Good News: This Youth Radio Shows Tackles Taboos Teen Pregnancy and HIV

Two people in Malawi sit on a bench, wearing face masks

Radio programs made for and by young people are helping to address sensitive social issues like teen pregnancy, abuse, and child marriage

— In rural Africa, many rely on radio for information

— Project trains young Malawians to cover sensitive subjects

— Shows address child marriage, abuse and teenage pregnancy

BLANTYRE, July 26 (Thomson Reuters Foundation) - When Doreen Sakala fell pregnant as a 15-year-old schoolgirl in Malawi, she felt alone and worried about her future - until one day she switched on the radio.

She was stunned to hear young people discussing the educational challenges faced by pregnant teenagers in the southeastern African country, where youth-led radio is helping tackle taboos from child marriage and sexual abuse to HIV.

"Listening to the radio opened up my eyes to the opportunities I can have if I work hard in school," Sakala, now 20, told the Thomson Reuters Foundation from the Mudzi Wathu radio station in central Malawi.

Two teens in Malawi sit on a bench recording a radio interview

Youth reporters Chisomo Naraku (L) and Essau Banda (R) practice recording an interview during one of DRP’s training sessions in central Malawi, November 7, 2020. Handout via Chiko Moyo

In many parts of rural Africa, radio is the only source of information. Across the continent, 54% of African youth use radio as their main news source, according to a pan-African survey by the South African-based Ichikowitz Family Foundation.

Five years after Sakala first began listening to the "Let's Shine" radio program, she felt she was ready to go back to complete her secondary school education, and dreams of training to become a doctor.

"I want to finish my education ...(so I can) assist my baby and people in my community," she said.

The radio show that inspired her, which is made by and for young people, is part of an initiative led by Developing Radio Partners (DRP), U.S.-based charity that works with local radio stations in low-income countries.

It is estimated to have reached three million youth since it went on air in 2017 in Malawi, where teenage pregnancies, child marriages and sexual violence have increased since the pandemic began last year.

Charles Rice, the head of DRP, said the rate of child marriages had declined in communities where the organization is working with local stations.

"It really demonstrates the power that radio and well-trained reporters can have on critical social issues," he said.

Role Models

About 400 youth reporters have been trained so far to research and host radio shows with nine stations across the country, covering culturally taboo topics including sexually transmitted diseases and contraception.

"We don't just train the reporters how to do journalism, we also provide them with life skills, and then they become role models for all youth in their communities," Rice said.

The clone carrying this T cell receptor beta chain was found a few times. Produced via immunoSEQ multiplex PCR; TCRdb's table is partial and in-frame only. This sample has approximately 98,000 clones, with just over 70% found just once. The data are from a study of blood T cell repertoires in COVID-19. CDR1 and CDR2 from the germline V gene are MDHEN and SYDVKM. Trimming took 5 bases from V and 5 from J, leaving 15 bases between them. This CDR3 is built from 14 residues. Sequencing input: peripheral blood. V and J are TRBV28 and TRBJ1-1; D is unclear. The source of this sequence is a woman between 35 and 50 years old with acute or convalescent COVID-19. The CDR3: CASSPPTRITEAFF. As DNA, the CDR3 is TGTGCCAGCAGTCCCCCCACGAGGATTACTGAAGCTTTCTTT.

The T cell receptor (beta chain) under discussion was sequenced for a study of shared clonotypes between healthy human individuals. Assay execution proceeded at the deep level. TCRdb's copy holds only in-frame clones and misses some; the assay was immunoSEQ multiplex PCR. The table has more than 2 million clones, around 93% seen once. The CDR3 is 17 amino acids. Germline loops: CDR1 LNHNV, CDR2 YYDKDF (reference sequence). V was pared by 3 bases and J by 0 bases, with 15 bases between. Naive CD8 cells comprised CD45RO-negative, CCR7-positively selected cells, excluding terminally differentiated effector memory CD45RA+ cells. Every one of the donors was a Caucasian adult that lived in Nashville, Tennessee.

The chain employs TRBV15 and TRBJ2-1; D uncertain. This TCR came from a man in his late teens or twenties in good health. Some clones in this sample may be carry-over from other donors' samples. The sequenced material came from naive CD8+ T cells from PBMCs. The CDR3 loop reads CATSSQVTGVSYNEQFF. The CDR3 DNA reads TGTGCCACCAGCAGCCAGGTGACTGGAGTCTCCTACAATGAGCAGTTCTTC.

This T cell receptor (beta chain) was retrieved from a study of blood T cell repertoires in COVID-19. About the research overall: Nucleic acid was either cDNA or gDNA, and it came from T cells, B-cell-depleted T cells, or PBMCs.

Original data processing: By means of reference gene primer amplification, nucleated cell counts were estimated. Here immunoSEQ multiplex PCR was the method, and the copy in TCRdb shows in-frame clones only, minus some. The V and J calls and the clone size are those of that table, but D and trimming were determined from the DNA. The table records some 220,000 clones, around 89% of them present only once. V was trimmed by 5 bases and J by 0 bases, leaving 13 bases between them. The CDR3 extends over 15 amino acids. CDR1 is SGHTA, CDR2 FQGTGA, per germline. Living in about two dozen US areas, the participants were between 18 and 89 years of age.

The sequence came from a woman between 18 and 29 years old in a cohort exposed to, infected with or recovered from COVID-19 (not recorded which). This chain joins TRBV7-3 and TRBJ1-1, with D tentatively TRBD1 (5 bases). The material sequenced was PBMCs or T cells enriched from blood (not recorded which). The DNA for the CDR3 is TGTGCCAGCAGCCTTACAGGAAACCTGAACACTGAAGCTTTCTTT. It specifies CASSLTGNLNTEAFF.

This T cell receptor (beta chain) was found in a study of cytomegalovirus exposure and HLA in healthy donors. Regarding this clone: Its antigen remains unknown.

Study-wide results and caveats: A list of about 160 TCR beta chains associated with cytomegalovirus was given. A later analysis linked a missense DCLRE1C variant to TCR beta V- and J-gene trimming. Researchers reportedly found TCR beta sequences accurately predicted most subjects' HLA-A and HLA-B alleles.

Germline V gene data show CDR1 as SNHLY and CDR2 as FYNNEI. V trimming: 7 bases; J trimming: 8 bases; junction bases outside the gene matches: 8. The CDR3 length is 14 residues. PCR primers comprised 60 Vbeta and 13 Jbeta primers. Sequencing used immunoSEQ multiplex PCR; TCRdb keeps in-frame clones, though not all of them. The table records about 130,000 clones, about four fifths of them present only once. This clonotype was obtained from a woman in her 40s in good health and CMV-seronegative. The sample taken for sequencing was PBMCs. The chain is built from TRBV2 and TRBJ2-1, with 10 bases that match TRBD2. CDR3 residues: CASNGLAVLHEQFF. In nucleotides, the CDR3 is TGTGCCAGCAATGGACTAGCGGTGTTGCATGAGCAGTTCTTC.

For many vulnerable youth, radio can inspire them to make necessary changes or seek help, said Meclina Chirwa, 32, who works as a presenter at Lilongwe-based Timveni Radio, which has also sought to address sensitive issues.

"On a daily basis, we receive over 200 calls ... We reach out to people that we can't reach physically," she said.

"We've had several scenarios where girls have been calling to complain of abuse they are facing in their homes and we've followed up ... some of the girls ended up being in our care and support," she added.

Far from Malawi's big cities, the chief of Nzenje village near the Zambian border, said teen-led radio shows have contributed to the dissolution of six child marriages, with another three currently in the process of being dissolved.

A group of youth in Malawi edit their radio show on a laptop
Radio trainer Chiko Moyo guides the radio students through the editing process at Mudzi Wathu Radio in central Malawi, November 7, 2020. Handout via Chiko Moyo

Child marriage is illegal in Malawi, a country of about 18 million people, but convictions are rare and the practice remains common.

"While some rules protecting children are in place, most leaders have not been enforcing them ... these radio programs have brought light to us when we were in the dark," said the village chief, Lawrence Lungu.

Despite facing ridicule from her peers when she returned to school five years after her baby was born, Sakala said she is determined to fight for her education, particularly because she knows she is not alone.

"Other students were talking behind my back but I knew the reason why I was there so it was easy to ignore them," she said.

Chiko Moyo, a radio trainer for DRP, said the aim of the radio shows was not just to reduce the number of unwanted teen pregnancies, but also about showing teenage mothers their lives are not over.

"It's a question of mindset," said Moyo. "If you can change someone's thinking, you can change how they act."

Originally published on July 26th, 2021. Writing by Kim Harrisberg @KimHarrisberg; Editing by Helen Popper. This story was published with permission from the Thomson Reuters Foundation, the charitable arm of Thomson Reuters, that covers the lives of people around the world who struggle to live freely or fairly. Visit

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